Box set marks top Palestinian oud players’ first decade

Le Trio Joubran: The First Ten Years

The Trio Joubran are perhaps Palestine’s best-known exponents of the oud, a traditional Arabic stringed instrument. Three brothers from a family of musicians and instrument-makers from Nazareth, the Joubrans celebrated their tenth anniversary playing together by releasing a luxurious box set, functionally titled The First Ten Years, featuring both back catalog and new material.

Of the existing albums included in the set, Randana is the first. Earlier works by oldest brother Samir, and by Samir and Wissam working together are available, but are hard to find. And although they show the promise which has been fulfilled by the Trio, they lack the high-quality production which gives the joint albums their lush, intense sound.

Both the Trio’s recorded work and their live performances have blossomed as the brothers have melded their sounds and musical personalities together. Their stage act is given humanity by the interplay between them — often “duelling” and conversing with their instruments — and by the affectionate teasing of Samir and “little brother” Adnan, the last to be “allowed” to play alongside his siblings. This sense of complementary personalities and styles results in musical creations which blend innovation with traditional virtuosity.


Each of the Trio’s albums has its own character. Randana (2005) is perhaps the most conventional of the three, as oud-based Arabic music goes. A full-length album, it comprises just five long, contemplative, often sparse tracks, four of them by the Joubrans. A fifth, Ahwak, the only one with lyrics, is by the great Egyptian composer Muhammad Abdel Wahab and songwriter Hussain al-Sayyid, and was originally made famous by “the Nightingale,” Abdel Halim Hafez.

The second album, Majaz (Metaphor, 2007) is dense and imposing. It builds up through the dramatic, slow burn of Masar and the slow, almost ritualistic contemplation of Roubbama (Perhaps) and Laytana. The title track and Shajan follow with a deep, throbbing intensity which is underpinned by the subtle, innovative percussion of Haifa-born Youssef Hbeisch.

The almost unbearable texture of these tracks is lightened by solo pieces from each brother, interspersed between the main pieces. Despite this, Majaz has a coherence and sense of overall purpose which is a reminder of why, in this age of downloads, some music is meant to be listened to as a complete album.

Inner conflicts

The third, Asfar (Voyages, 2011), is a darker, more assertive, more challenging album. In addition to the Trio’s ouds and Hbeisch’s percussion, Tunisian vocalist Dhafer Youssef also appears on two tracks. Conventional songs appear once each on the Trio’s first two albums, but on Asfar Youssef acts more as another instrument, adding a haunting quality to compositions such as Zawaj al-Yamam.

Publicity for Asfar on its release said that the Trio’s discovery of “other cultures cost them a lot of struggles as well as many joys.” Brooding and introspective, yet assertive, Asfar is discernibly the result of those inner conflicts.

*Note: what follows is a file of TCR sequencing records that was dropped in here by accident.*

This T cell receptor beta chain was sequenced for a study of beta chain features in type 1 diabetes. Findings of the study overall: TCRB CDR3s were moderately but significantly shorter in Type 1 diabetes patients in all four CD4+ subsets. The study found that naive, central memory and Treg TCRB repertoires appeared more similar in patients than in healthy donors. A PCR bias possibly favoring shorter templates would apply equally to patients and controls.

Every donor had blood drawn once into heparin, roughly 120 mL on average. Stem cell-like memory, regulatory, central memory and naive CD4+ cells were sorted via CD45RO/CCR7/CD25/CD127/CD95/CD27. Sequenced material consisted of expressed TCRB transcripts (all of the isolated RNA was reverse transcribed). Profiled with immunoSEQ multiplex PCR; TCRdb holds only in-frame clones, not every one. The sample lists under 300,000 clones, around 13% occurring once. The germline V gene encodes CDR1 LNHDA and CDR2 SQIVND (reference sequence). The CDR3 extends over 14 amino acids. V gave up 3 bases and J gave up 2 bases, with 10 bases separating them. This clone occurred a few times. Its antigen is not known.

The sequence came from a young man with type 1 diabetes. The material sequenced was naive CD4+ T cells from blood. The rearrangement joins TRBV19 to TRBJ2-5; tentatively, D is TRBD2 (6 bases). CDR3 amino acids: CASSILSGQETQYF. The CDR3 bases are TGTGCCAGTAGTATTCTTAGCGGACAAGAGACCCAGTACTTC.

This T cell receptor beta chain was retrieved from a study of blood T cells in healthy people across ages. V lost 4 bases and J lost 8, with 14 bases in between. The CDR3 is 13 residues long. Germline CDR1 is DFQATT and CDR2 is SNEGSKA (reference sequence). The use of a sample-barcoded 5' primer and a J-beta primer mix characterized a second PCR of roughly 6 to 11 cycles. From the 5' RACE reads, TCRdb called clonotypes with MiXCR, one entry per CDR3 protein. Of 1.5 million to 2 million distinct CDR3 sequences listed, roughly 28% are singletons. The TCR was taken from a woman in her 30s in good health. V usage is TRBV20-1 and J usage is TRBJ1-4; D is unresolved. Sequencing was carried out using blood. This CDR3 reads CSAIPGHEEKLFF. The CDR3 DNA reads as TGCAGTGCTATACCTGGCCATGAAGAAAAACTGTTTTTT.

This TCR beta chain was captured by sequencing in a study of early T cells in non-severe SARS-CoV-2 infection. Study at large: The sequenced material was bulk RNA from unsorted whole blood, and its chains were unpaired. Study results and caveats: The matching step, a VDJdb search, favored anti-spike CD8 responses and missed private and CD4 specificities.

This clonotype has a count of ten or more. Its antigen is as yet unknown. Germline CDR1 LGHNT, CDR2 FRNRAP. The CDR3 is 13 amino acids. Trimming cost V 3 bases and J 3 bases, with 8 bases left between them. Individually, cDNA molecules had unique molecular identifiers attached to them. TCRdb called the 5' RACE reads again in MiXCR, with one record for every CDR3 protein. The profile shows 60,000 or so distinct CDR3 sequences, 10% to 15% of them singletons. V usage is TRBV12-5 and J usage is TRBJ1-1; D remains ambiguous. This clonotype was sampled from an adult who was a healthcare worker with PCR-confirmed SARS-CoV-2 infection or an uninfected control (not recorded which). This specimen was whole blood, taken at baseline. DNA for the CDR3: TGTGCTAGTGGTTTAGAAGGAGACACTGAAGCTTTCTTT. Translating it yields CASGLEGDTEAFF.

Along with these three albums, the box set includes two more CDs and a DVD featuring live footage of the Trio in various settings. Of the two CDs, À l’Ombre des Mots (In the Shadow of Words), is a collection of the Trio’s music — much of it already found on the other albums — interspersed with the poetry of Mahmoud Darwish, read by the poet himself. The music was recorded live at the Cultural Palace in Ramallah, at a concert to commemorate Darwish’s death in 2008. It’s beautiful, but perhaps of limited appeal to those who don’t understand Arabic.

The second is the Trio Joubran’s soundtrack to the French film Le Dernier Vol (The Last Flight), a love story set against the violence of French colonialism in the Sahara in the 1930s. This is fairly obviously a film soundtrack and has all of the tropes that come with the territory — one can almost picture the edge-of-seat chases, love scenes or desert landscapes for which each short, dramatic piece has been composed. It’s probably not a regular one for most turntables, but is enjoyable for all that.

There are also the kinds of knick-knacks beloved of fans — an insert listing the contents of the set which, if bought directly from their website, is signed by all three brothers, and a series of dramatic black-and-white photos of Joubrans and Hbeisch performing. At $63 the box set is not cheap. For fans of the Trio Joubran who already have some or all of their albums, this would be a lavish buy. On the other hand, for three albums plus additional material it’s actually quite a good deal — the albums alone, bought individually, would cost substantially more — so for those looking to acquire the brothers’ back catalog in one fell swoop it’s not a bad bet. And the music is, of course, wonderful.

Sarah Irving is a freelance writer. She worked with the International Solidarity Movement in the occupied West Bank in 2001-02 and with Olive Co-op, promoting fair trade Palestinian products and solidarity visits, in 2004-06. She is the author of a biography of Leila Khaled and of the Bradt Guide to Palestine and co-author, with Sharyn Lock, of Gaza: Beneath the Bombs.